A comment to this recent interview with Pascal Brosset got me thinking about implementation complexity. The commenter states: “Hopefully the simplification will reduce implementation projects to a more human scale, making success more likely and less expensive.” When Pascal refers to “prescriptive solutions”, I believe he is referring to exactly this: smaller, simpler software units that are faster and easier to implement (read: SOA).
The language of simplification with respect to implementation has been used inside SAP for more than ten years. For example, in the late-1990’s there was a team called the Simplification Group, based in Palo Alto and part of SAP Labs. Their mandate was defining methods and documentation to reduce custom configuration in the field, thereby reducing implementation time. In effect, AcceleratedSAP mirrored these exact same objectives. (By the way, the ASAP tools were developed by my company under a team working for me, so I have some experience here.) Aside from these efforts, SAP has also tried to address implementation complexity through what it calls SAP Best Practices. Each of these projects represented a major initiative involving teams of people, and this is only a partial list of SAP’s efforts over the last ten years to improve implementations.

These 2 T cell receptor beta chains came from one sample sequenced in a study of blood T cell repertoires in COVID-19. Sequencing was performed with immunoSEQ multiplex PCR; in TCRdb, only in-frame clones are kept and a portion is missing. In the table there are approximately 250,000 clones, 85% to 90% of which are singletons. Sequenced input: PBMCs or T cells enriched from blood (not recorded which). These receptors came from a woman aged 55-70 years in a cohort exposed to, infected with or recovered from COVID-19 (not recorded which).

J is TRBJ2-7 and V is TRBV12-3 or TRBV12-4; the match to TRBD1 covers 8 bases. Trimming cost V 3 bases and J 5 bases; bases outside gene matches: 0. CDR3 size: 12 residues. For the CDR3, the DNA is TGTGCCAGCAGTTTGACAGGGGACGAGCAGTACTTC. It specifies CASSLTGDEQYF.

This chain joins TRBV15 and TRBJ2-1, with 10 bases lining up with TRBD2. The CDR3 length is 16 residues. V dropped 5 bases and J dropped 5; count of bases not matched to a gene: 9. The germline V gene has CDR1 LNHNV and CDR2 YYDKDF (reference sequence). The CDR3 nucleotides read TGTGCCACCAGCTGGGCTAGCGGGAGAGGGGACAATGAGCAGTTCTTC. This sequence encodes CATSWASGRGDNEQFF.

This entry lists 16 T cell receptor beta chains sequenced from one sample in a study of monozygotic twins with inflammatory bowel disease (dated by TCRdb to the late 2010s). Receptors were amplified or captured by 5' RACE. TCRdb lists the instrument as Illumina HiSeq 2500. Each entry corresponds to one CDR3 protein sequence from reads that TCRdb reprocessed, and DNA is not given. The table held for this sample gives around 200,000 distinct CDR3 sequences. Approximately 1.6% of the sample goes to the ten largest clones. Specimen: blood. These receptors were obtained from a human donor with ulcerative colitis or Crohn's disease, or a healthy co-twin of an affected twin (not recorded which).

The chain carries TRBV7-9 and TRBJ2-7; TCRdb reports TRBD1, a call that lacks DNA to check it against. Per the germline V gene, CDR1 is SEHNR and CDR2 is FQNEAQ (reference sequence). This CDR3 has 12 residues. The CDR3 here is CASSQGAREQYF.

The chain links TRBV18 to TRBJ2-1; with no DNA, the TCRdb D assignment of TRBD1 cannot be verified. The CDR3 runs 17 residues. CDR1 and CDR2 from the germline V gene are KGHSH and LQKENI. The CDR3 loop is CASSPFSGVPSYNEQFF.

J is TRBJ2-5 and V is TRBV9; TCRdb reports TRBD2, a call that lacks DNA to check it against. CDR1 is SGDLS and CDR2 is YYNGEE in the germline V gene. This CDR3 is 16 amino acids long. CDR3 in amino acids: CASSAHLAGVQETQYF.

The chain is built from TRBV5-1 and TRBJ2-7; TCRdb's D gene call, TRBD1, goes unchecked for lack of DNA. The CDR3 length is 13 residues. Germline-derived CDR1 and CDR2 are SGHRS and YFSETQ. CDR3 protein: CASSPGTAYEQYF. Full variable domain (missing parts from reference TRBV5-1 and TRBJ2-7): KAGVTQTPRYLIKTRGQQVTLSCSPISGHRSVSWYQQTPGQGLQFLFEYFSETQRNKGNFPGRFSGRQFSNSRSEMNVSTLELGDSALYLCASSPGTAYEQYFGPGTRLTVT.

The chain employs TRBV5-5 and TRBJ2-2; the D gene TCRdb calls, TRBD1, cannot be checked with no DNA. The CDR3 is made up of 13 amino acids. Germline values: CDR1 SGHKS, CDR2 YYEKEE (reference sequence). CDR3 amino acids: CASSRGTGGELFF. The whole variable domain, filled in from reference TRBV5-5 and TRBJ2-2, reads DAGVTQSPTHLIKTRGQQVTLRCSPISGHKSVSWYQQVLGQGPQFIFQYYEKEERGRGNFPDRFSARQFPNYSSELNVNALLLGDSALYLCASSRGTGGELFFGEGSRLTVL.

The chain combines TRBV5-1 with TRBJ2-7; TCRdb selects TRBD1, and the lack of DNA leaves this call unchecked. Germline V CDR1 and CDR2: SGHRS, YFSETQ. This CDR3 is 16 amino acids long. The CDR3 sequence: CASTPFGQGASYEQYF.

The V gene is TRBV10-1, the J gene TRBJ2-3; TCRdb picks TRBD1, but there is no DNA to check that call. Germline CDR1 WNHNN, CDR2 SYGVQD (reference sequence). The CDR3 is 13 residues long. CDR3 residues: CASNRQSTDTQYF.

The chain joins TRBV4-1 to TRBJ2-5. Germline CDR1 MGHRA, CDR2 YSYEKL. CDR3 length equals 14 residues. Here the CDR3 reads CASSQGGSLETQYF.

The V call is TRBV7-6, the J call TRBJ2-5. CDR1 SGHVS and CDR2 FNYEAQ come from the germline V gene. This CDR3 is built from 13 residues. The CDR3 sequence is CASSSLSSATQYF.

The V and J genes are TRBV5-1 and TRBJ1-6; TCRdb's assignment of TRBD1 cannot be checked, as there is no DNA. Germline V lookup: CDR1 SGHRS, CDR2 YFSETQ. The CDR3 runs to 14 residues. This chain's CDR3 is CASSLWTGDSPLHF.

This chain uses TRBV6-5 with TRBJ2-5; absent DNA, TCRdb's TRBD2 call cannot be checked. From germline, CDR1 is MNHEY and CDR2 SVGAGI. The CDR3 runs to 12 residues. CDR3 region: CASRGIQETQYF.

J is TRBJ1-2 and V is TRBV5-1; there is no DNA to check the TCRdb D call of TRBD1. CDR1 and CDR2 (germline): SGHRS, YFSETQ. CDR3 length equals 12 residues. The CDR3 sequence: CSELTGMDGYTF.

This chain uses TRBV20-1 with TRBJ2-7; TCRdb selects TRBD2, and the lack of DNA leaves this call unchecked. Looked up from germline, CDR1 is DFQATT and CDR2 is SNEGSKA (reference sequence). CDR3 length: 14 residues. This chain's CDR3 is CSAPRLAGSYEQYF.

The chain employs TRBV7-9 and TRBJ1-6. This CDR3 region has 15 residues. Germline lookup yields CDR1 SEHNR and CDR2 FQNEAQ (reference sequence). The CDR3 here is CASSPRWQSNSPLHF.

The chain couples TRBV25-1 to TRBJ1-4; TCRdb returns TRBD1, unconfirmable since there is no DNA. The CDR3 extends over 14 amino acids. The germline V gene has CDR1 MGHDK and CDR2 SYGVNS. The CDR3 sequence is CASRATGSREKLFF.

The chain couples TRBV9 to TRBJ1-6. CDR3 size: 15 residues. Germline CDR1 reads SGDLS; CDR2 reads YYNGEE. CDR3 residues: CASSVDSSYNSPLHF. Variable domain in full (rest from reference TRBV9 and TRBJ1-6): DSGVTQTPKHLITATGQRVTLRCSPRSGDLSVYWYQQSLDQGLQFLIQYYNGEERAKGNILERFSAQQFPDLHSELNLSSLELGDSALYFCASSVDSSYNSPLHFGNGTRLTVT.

So, is anything really new here? The fundamental implementation business problem remains unchanged: deploying enterprise software is slow, expensive, and risky (SAP and its competitors all share this). The depth and extent of the implementation challenge is evidenced by the fact that SAP and many other companies in the industry continue to invest in new tools, techniques, and methods for making deployment easier. Bottom line: despite years of effort, the basic problem remains. In fairness, however, the various tools and techniques developed over the years have helped the situation, although not nearly enough.
SAP believes that SOA is the best solution yet for simplifying enterprise software implementations (and thereby making this project failures blog obsolete, I must point out). In theory, it all sounds great — however, technology developers are always optimistic about their products. Nonetheless, it’s clear that SAP is investing substantial resources with the goal of reducing complexity.
On the other hand, if you are an SAP customer suffering through a problematic implementation, you may well be more interested in solutions that solve your problems TODAY.-----